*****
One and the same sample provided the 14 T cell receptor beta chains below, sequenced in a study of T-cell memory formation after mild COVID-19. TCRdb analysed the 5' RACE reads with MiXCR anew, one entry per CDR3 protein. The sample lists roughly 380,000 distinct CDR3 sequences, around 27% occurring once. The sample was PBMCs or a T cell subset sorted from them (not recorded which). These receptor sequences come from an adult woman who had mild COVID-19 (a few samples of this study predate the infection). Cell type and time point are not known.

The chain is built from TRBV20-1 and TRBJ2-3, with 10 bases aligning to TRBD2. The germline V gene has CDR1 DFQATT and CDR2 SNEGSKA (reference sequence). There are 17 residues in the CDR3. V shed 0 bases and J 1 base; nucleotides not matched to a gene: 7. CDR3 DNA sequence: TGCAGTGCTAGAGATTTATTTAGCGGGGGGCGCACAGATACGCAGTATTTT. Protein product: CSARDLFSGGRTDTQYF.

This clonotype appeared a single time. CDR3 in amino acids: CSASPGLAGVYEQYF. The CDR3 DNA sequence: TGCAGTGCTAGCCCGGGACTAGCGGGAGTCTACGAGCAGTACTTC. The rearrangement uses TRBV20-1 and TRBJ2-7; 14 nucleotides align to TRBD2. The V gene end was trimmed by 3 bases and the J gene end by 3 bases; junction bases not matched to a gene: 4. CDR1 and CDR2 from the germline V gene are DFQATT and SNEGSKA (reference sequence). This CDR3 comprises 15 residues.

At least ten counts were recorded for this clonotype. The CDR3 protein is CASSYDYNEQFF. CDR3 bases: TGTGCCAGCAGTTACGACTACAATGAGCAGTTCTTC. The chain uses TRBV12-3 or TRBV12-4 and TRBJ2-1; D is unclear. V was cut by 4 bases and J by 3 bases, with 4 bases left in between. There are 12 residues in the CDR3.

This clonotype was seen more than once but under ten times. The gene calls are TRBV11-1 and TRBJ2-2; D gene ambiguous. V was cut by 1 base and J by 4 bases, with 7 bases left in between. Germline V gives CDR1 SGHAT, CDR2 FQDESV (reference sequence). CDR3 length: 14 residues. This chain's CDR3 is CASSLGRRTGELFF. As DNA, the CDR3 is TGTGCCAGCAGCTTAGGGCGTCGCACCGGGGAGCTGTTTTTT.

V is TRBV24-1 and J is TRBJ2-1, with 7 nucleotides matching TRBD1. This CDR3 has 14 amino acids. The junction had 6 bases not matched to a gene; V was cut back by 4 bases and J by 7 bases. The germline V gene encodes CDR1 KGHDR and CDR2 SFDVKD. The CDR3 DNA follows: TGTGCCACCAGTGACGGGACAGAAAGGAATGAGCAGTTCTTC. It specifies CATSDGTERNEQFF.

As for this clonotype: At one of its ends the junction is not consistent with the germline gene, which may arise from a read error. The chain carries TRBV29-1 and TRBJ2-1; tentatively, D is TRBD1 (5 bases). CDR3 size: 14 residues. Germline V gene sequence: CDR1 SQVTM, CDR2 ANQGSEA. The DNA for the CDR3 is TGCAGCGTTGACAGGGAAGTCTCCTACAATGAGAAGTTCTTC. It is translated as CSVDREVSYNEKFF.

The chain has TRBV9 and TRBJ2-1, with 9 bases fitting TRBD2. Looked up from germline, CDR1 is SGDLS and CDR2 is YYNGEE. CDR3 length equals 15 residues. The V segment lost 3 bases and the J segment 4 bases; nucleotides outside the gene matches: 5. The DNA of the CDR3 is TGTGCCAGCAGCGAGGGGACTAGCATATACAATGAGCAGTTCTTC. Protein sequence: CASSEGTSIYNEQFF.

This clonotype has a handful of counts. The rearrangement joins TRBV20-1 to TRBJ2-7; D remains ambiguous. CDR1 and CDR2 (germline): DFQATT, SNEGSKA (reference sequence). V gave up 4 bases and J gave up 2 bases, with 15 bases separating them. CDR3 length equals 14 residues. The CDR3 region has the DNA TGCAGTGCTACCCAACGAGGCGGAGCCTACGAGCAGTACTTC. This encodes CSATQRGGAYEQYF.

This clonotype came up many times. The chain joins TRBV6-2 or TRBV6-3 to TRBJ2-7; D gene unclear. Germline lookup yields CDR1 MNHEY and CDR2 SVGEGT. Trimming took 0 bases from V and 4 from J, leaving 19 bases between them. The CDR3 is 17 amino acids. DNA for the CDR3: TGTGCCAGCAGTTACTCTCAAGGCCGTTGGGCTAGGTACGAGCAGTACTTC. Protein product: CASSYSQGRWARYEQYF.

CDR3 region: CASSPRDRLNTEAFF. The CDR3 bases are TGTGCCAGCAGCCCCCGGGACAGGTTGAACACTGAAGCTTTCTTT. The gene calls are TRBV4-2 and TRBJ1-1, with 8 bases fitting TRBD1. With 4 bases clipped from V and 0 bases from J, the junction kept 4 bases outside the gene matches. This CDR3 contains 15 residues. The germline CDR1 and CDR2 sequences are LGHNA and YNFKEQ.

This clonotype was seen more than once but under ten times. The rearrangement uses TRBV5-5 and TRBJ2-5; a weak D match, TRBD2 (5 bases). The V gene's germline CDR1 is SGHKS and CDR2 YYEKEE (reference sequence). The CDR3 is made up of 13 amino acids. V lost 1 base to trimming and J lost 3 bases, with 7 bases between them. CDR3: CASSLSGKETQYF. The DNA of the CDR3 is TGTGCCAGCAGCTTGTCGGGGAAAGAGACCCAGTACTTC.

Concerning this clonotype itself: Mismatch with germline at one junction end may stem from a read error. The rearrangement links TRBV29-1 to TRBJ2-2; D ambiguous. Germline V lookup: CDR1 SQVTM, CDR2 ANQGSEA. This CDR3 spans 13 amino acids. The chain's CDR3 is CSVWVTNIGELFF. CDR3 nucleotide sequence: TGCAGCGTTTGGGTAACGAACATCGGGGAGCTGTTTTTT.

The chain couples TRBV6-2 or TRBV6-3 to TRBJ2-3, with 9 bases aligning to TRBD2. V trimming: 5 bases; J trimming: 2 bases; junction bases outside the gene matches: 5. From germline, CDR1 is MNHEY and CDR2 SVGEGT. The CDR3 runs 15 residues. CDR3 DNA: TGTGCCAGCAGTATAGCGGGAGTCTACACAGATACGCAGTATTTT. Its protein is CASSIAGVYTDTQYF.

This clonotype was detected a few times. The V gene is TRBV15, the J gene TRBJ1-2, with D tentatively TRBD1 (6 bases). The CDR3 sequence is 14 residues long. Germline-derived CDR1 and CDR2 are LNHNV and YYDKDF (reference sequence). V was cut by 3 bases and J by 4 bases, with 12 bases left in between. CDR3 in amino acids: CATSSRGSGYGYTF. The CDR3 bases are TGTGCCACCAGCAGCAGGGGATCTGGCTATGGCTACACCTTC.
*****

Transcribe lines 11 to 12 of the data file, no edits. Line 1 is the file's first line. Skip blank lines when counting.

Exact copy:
CDR3 region: CASSPRDRLNTEAFF. The CDR3 bases are TGTGCCAGCAGCCCCCGGGACAGGTTGAACACTGAAGCTTTCTTT. The gene calls are TRBV4-2 and TRBJ1-1, with 8 bases fitting TRBD1. With 4 bases clipped from V and 0 bases from J, the junction kept 4 bases outside the gene matches. This CDR3 contains 15 residues. The germline CDR1 and CDR2 sequences are LGHNA and YNFKEQ.

This clonotype was seen more than once but under ten times. The rearrangement uses TRBV5-5 and TRBJ2-5; a weak D match, TRBD2 (5 bases). The V gene's germline CDR1 is SGHKS and CDR2 YYEKEE (reference sequence). The CDR3 is made up of 13 amino acids. V lost 1 base to trimming and J lost 3 bases, with 7 bases between them. CDR3: CASSLSGKETQYF. The DNA of the CDR3 is TGTGCCAGCAGCTTGTCGGGGAAAGAGACCCAGTACTTC.